I speak loud in car, on the way to office, about what to expect in market, I am thinking about my last trades and trying to imagine them. Just before market I am listening music, but the most important, I am writing, anything is on my mind, anything stayed on my mind from day before, then what is market looks like, what I can expect from it. When trade is coming I am writing all about it, making pics, puting it on too. I am still beginner and this way is keeping me out of stupid mistakes, most of the time
I have found that some of my best trading days were those when I woke up relatively tired, and some of my worst when I felt most "on it" getting out of bed. That's not to say there is a causal relationship there, but in my case at least, it shows there is not a strong correlation between where I think I am mentally, and how I then perform. Certainly there's no reason to want to be tired, but my point is that for me, waking up refreshed is not really correlated to my performance for the day.
The thing that helps me is to have a plan of action before the open. This means that I entertain several different possibilities of what might happen. Then, as trading begins I observe and see what's actually happening. Then, I do my best to trade what's in front of me.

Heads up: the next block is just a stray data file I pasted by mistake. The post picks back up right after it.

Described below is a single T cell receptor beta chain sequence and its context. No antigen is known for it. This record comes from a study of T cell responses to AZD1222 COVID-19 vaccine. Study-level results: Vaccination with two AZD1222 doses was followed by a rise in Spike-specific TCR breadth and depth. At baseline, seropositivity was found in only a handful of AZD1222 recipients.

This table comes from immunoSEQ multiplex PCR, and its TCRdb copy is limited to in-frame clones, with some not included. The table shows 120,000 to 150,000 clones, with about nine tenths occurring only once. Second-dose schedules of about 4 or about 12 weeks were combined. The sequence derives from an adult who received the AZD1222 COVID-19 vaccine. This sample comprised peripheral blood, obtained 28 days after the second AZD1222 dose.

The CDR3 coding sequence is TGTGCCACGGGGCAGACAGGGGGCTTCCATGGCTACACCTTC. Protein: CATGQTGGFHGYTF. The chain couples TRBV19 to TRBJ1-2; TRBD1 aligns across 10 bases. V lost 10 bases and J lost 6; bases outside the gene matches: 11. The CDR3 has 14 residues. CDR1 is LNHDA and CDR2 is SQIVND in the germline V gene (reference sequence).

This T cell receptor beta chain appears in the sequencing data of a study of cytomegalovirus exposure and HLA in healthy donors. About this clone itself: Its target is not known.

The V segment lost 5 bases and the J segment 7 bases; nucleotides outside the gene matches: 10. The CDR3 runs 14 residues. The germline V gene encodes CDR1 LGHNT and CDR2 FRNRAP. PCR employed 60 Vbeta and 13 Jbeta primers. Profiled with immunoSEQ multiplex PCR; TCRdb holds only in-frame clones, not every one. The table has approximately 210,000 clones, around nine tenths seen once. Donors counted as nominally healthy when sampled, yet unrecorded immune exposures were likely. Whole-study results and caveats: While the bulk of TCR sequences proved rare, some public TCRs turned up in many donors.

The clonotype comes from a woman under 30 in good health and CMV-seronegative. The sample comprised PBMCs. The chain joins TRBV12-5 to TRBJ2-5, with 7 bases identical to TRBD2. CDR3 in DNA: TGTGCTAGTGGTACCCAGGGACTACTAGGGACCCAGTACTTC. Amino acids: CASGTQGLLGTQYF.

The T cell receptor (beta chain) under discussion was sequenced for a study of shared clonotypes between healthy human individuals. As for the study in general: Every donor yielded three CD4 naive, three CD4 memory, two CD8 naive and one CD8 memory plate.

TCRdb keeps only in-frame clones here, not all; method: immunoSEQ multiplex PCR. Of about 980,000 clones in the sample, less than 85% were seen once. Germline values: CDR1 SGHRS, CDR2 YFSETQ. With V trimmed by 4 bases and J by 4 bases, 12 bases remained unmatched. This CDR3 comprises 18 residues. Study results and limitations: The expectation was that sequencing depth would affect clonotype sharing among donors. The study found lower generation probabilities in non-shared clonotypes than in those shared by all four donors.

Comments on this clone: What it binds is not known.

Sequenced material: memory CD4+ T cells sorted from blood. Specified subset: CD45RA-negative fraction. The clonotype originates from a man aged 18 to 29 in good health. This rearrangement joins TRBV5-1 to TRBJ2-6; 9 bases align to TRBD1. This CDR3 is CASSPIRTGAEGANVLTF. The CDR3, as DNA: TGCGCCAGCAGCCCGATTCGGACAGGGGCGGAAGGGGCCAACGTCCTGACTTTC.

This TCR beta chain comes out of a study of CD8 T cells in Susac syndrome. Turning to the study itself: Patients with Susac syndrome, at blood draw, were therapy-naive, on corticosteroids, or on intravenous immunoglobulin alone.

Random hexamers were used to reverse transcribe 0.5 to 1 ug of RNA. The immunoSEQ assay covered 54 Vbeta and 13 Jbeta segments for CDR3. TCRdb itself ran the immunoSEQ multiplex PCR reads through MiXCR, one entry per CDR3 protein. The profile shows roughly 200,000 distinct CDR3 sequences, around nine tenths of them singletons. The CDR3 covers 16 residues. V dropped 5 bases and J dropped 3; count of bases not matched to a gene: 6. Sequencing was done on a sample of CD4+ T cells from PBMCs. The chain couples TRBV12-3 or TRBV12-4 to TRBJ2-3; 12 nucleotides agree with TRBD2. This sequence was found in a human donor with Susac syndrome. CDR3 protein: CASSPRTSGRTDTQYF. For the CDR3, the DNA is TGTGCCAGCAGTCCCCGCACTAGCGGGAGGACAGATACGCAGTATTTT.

So I walk into the day with a bit of a "map" if you will, and this is enough to give me a clear mind. When I have no freaking clue what's going on, then I am more likely to make irrational decisions. But when I have an overall map written down, and then when I do not care what happens but simply observe and act accordingly, then I make better decisions. For example, when I can objectively recognize a strong market at the open, and when I have a clear idea of what's happening, it doesn't matter if I got 4 hours of sleep or 8, or if I had a fight with my girlfriend, or if someone else finished the rest of my favorite cereal that morning--I just buy the damn thing at a logical place. If, on the other hand, I am married to my own opinion, I might do just the opposite, which would be detrimental.
We all have to do what works for us. Listening to music, meditation, focusing on breathing, and the like is all a distraction to me, because it's easy for me to say that I didn't have a "clear head" or was not "centered" which gives me an easy excuse for poor performance, when the reason was more likely that I actually didn't have a clue or had not sufficiently prepared. Others, however, may find these things helpful. The best thing to do is whatever you find most beneficial for you!
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